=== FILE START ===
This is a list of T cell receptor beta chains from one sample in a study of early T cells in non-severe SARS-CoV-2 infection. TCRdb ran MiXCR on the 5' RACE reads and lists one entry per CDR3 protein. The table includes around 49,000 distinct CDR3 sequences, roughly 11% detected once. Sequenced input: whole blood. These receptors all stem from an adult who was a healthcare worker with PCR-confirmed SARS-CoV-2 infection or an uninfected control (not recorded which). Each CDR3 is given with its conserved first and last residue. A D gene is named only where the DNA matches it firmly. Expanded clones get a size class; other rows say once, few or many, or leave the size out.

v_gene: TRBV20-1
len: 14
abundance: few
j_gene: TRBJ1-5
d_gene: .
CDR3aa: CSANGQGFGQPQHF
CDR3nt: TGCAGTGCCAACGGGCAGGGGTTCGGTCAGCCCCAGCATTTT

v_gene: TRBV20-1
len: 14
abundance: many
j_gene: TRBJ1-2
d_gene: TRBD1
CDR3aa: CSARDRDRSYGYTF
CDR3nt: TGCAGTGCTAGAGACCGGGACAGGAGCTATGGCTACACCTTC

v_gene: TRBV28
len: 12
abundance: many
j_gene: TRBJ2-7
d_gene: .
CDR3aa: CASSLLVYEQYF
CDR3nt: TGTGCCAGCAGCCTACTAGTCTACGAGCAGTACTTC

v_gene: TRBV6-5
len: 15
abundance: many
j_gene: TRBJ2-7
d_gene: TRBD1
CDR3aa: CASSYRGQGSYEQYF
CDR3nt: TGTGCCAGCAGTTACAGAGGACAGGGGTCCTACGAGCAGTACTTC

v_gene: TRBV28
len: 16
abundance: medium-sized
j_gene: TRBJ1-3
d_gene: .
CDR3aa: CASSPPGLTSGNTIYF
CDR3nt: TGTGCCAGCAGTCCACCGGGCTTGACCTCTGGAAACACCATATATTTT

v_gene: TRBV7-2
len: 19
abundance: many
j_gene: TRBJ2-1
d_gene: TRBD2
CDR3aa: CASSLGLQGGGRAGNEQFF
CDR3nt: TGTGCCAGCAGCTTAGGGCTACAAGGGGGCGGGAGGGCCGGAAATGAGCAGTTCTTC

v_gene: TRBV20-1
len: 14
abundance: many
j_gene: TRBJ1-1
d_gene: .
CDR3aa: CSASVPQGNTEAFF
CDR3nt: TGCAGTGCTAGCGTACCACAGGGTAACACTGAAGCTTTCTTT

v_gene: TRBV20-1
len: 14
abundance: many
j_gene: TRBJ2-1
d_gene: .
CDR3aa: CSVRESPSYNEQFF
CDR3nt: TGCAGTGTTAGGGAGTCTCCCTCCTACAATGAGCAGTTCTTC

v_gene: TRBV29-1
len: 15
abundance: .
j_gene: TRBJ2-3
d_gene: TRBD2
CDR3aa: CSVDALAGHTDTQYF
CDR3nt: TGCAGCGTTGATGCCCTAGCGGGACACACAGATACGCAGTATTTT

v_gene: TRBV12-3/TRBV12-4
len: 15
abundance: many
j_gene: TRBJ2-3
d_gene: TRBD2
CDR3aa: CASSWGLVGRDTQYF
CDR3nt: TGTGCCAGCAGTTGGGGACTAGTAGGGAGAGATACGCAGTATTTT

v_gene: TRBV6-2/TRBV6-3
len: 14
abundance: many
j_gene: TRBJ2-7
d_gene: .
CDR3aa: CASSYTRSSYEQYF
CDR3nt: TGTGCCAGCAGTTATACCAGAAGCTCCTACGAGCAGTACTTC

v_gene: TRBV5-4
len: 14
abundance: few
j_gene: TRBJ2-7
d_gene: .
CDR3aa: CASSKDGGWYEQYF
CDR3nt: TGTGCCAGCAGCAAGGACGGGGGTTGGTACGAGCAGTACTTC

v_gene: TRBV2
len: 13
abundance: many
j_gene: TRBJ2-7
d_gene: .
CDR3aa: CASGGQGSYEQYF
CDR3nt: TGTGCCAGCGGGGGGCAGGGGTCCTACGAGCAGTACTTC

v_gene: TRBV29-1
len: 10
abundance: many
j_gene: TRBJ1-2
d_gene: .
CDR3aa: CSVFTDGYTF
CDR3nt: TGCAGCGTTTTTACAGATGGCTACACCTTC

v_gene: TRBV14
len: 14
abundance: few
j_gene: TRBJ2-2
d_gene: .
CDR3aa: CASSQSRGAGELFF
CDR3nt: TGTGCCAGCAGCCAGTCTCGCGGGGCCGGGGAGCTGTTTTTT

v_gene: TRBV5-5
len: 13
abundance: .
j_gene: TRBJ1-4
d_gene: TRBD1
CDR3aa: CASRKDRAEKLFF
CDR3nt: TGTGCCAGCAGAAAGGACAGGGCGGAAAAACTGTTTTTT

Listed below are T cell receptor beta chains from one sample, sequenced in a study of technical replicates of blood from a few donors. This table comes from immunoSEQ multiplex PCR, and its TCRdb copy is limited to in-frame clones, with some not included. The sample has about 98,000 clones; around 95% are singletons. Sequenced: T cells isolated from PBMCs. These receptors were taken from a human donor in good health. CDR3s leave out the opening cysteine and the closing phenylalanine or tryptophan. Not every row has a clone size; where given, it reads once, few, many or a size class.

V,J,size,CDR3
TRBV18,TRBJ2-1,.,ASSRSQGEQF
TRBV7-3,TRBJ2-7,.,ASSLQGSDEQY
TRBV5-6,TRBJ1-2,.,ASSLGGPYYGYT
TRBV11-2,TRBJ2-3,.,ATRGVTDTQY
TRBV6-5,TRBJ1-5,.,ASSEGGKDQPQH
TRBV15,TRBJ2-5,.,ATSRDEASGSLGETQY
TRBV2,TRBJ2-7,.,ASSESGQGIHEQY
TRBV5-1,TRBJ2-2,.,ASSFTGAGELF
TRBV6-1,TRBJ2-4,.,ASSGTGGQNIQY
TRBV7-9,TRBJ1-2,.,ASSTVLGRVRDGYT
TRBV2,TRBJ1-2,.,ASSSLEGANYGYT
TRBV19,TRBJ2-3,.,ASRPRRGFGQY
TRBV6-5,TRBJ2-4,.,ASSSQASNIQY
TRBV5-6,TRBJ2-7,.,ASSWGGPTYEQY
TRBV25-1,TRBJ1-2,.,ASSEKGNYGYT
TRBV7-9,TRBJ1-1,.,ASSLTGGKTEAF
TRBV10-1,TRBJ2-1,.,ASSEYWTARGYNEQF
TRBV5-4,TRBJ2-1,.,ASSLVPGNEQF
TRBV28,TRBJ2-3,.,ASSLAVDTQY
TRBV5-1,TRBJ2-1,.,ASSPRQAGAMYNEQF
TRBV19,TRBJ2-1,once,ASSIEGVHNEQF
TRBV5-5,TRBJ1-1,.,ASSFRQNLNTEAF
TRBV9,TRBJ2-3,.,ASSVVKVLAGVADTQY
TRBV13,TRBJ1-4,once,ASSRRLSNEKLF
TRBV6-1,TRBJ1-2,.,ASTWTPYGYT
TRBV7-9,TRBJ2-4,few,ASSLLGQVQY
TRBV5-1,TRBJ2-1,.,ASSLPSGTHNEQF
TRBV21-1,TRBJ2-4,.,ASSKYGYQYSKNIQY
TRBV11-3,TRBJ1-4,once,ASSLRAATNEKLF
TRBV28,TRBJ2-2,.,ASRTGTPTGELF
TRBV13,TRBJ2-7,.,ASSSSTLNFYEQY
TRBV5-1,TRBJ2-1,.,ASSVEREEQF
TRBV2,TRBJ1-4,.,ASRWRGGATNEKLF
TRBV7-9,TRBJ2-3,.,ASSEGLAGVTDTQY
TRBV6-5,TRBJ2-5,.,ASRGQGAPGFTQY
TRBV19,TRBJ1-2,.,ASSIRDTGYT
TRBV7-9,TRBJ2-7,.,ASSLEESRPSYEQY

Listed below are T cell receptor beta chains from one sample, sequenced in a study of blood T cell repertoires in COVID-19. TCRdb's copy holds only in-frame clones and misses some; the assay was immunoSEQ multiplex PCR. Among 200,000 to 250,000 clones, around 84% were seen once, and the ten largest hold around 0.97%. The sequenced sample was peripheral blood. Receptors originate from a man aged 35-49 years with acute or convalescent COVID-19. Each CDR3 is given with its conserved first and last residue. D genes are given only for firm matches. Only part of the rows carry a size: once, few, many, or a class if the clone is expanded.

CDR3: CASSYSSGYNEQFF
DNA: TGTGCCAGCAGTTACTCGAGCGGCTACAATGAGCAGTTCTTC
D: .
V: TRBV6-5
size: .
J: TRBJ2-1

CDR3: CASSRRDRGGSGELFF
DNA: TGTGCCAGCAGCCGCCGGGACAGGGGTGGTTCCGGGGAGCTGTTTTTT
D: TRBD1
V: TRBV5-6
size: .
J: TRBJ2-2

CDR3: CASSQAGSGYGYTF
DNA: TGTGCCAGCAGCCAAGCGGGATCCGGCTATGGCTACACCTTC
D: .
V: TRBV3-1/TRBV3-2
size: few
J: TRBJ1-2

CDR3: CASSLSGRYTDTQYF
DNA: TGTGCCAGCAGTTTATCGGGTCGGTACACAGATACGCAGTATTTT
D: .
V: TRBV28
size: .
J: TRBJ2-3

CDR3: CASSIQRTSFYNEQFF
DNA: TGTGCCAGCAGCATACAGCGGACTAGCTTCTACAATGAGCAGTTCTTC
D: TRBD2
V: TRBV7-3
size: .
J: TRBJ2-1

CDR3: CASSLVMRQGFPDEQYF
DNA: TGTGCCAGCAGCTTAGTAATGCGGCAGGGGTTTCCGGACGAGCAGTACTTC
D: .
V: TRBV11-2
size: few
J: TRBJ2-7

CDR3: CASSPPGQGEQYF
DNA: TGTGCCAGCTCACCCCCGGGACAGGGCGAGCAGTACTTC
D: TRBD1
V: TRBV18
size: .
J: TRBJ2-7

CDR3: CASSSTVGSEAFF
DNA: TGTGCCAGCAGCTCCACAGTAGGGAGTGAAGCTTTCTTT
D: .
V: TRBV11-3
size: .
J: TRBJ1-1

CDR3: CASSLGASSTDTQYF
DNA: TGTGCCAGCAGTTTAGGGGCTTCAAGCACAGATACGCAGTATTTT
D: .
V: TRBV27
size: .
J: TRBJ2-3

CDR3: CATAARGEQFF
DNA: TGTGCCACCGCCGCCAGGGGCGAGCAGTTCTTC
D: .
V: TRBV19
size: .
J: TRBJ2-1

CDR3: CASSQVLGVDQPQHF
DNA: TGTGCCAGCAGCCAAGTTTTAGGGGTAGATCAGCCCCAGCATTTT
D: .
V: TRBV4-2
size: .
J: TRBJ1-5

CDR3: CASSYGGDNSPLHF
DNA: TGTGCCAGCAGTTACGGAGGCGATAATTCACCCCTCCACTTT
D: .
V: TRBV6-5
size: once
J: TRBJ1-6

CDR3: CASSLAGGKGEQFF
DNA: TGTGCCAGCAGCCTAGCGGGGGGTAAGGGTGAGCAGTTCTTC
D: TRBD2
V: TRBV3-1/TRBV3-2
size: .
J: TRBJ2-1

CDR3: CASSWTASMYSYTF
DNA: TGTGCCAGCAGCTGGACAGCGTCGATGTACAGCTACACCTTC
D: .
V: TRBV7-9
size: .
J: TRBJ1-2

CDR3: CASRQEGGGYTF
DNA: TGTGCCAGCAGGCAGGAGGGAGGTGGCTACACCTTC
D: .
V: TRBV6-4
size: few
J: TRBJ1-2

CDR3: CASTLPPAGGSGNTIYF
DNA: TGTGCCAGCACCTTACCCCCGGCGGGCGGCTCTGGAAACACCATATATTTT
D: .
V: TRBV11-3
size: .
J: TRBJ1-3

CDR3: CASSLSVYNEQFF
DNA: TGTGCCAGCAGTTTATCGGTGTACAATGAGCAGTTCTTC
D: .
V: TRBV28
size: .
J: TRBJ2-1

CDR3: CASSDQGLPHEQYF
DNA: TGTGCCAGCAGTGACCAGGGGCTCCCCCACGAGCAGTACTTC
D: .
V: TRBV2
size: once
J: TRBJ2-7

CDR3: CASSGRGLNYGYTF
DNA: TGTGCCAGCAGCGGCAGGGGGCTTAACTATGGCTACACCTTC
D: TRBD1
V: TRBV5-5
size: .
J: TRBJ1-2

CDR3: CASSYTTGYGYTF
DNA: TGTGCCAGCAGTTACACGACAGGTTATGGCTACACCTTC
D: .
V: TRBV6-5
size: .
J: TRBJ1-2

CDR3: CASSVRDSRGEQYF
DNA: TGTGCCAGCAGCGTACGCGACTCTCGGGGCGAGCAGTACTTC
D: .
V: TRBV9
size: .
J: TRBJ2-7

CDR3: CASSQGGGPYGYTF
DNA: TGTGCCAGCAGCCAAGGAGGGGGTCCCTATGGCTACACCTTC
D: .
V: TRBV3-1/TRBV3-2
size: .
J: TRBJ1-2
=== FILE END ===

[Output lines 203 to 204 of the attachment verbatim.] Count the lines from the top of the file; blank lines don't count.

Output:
DNA: TGTGCCAGCAGTTTAGGGGCTTCAAGCACAGATACGCAGTATTTT
D: .